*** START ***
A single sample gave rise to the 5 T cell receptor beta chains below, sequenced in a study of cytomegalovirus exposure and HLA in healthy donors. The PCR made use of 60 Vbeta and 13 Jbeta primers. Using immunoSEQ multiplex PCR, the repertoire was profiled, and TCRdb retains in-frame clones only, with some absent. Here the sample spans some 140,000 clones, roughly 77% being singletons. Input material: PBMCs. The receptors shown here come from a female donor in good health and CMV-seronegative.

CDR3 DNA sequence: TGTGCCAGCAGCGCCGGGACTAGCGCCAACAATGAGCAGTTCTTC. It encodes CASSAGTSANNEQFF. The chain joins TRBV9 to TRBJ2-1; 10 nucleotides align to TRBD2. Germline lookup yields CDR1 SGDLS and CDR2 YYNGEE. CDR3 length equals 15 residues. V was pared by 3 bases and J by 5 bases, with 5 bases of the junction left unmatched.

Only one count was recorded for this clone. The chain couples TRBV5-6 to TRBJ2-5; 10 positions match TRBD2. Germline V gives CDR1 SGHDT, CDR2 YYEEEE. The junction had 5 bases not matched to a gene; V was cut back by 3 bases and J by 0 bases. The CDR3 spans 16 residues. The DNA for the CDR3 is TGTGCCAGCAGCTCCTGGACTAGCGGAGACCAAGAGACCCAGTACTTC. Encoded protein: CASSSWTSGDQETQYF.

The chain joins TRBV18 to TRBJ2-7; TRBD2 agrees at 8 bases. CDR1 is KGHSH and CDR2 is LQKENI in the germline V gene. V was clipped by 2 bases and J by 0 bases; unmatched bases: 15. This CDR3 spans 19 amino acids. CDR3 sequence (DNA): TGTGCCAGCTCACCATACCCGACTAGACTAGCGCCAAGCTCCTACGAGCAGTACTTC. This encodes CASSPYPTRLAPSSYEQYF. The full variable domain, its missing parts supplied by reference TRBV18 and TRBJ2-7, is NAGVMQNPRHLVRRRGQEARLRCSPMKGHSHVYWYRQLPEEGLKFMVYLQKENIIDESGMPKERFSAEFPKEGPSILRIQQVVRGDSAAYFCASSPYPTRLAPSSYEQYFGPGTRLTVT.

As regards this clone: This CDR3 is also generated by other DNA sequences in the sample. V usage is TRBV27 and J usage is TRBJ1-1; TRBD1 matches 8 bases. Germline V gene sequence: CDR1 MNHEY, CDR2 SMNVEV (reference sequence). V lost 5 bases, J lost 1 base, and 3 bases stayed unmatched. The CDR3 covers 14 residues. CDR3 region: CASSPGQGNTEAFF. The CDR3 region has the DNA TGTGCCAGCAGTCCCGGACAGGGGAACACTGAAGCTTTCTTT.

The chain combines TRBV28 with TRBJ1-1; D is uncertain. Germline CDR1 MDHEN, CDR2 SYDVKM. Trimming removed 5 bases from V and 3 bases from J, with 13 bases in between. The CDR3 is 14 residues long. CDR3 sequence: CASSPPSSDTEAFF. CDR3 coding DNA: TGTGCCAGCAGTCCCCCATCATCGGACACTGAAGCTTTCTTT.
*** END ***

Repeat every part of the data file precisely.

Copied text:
A single sample gave rise to the 5 T cell receptor beta chains below, sequenced in a study of cytomegalovirus exposure and HLA in healthy donors. The PCR made use of 60 Vbeta and 13 Jbeta primers. Using immunoSEQ multiplex PCR, the repertoire was profiled, and TCRdb retains in-frame clones only, with some absent. Here the sample spans some 140,000 clones, roughly 77% being singletons. Input material: PBMCs. The receptors shown here come from a female donor in good health and CMV-seronegative.

CDR3 DNA sequence: TGTGCCAGCAGCGCCGGGACTAGCGCCAACAATGAGCAGTTCTTC. It encodes CASSAGTSANNEQFF. The chain joins TRBV9 to TRBJ2-1; 10 nucleotides align to TRBD2. Germline lookup yields CDR1 SGDLS and CDR2 YYNGEE. CDR3 length equals 15 residues. V was pared by 3 bases and J by 5 bases, with 5 bases of the junction left unmatched.

Only one count was recorded for this clone. The chain couples TRBV5-6 to TRBJ2-5; 10 positions match TRBD2. Germline V gives CDR1 SGHDT, CDR2 YYEEEE. The junction had 5 bases not matched to a gene; V was cut back by 3 bases and J by 0 bases. The CDR3 spans 16 residues. The DNA for the CDR3 is TGTGCCAGCAGCTCCTGGACTAGCGGAGACCAAGAGACCCAGTACTTC. Encoded protein: CASSSWTSGDQETQYF.

The chain joins TRBV18 to TRBJ2-7; TRBD2 agrees at 8 bases. CDR1 is KGHSH and CDR2 is LQKENI in the germline V gene. V was clipped by 2 bases and J by 0 bases; unmatched bases: 15. This CDR3 spans 19 amino acids. CDR3 sequence (DNA): TGTGCCAGCTCACCATACCCGACTAGACTAGCGCCAAGCTCCTACGAGCAGTACTTC. This encodes CASSPYPTRLAPSSYEQYF. The full variable domain, its missing parts supplied by reference TRBV18 and TRBJ2-7, is NAGVMQNPRHLVRRRGQEARLRCSPMKGHSHVYWYRQLPEEGLKFMVYLQKENIIDESGMPKERFSAEFPKEGPSILRIQQVVRGDSAAYFCASSPYPTRLAPSSYEQYFGPGTRLTVT.

As regards this clone: This CDR3 is also generated by other DNA sequences in the sample. V usage is TRBV27 and J usage is TRBJ1-1; TRBD1 matches 8 bases. Germline V gene sequence: CDR1 MNHEY, CDR2 SMNVEV (reference sequence). V lost 5 bases, J lost 1 base, and 3 bases stayed unmatched. The CDR3 covers 14 residues. CDR3 region: CASSPGQGNTEAFF. The CDR3 region has the DNA TGTGCCAGCAGTCCCGGACAGGGGAACACTGAAGCTTTCTTT.

The chain combines TRBV28 with TRBJ1-1; D is uncertain. Germline CDR1 MDHEN, CDR2 SYDVKM. Trimming removed 5 bases from V and 3 bases from J, with 13 bases in between. The CDR3 is 14 residues long. CDR3 sequence: CASSPPSSDTEAFF. CDR3 coding DNA: TGTGCCAGCAGTCCCCCATCATCGGACACTGAAGCTTTCTTT.